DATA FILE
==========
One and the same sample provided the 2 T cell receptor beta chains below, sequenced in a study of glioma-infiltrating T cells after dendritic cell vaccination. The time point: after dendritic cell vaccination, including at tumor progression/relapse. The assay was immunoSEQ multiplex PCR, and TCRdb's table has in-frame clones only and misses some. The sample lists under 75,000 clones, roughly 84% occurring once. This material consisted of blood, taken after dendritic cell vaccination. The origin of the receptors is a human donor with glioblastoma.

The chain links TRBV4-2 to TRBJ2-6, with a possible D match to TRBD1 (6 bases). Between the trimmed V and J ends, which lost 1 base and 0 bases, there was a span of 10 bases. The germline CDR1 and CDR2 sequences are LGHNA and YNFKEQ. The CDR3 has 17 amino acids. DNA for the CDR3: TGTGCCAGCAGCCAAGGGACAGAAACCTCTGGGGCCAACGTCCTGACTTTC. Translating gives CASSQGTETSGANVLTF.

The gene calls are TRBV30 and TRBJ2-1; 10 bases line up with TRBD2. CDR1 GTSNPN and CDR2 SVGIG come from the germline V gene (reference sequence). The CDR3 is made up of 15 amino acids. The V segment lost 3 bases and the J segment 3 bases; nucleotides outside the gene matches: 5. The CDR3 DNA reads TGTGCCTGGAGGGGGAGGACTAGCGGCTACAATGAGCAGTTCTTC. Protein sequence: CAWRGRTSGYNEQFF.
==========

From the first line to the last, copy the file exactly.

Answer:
One and the same sample provided the 2 T cell receptor beta chains below, sequenced in a study of glioma-infiltrating T cells after dendritic cell vaccination. The time point: after dendritic cell vaccination, including at tumor progression/relapse. The assay was immunoSEQ multiplex PCR, and TCRdb's table has in-frame clones only and misses some. The sample lists under 75,000 clones, roughly 84% occurring once. This material consisted of blood, taken after dendritic cell vaccination. The origin of the receptors is a human donor with glioblastoma.

The chain links TRBV4-2 to TRBJ2-6, with a possible D match to TRBD1 (6 bases). Between the trimmed V and J ends, which lost 1 base and 0 bases, there was a span of 10 bases. The germline CDR1 and CDR2 sequences are LGHNA and YNFKEQ. The CDR3 has 17 amino acids. DNA for the CDR3: TGTGCCAGCAGCCAAGGGACAGAAACCTCTGGGGCCAACGTCCTGACTTTC. Translating gives CASSQGTETSGANVLTF.

The gene calls are TRBV30 and TRBJ2-1; 10 bases line up with TRBD2. CDR1 GTSNPN and CDR2 SVGIG come from the germline V gene (reference sequence). The CDR3 is made up of 15 amino acids. The V segment lost 3 bases and the J segment 3 bases; nucleotides outside the gene matches: 5. The CDR3 DNA reads TGTGCCTGGAGGGGGAGGACTAGCGGCTACAATGAGCAGTTCTTC. Protein sequence: CAWRGRTSGYNEQFF.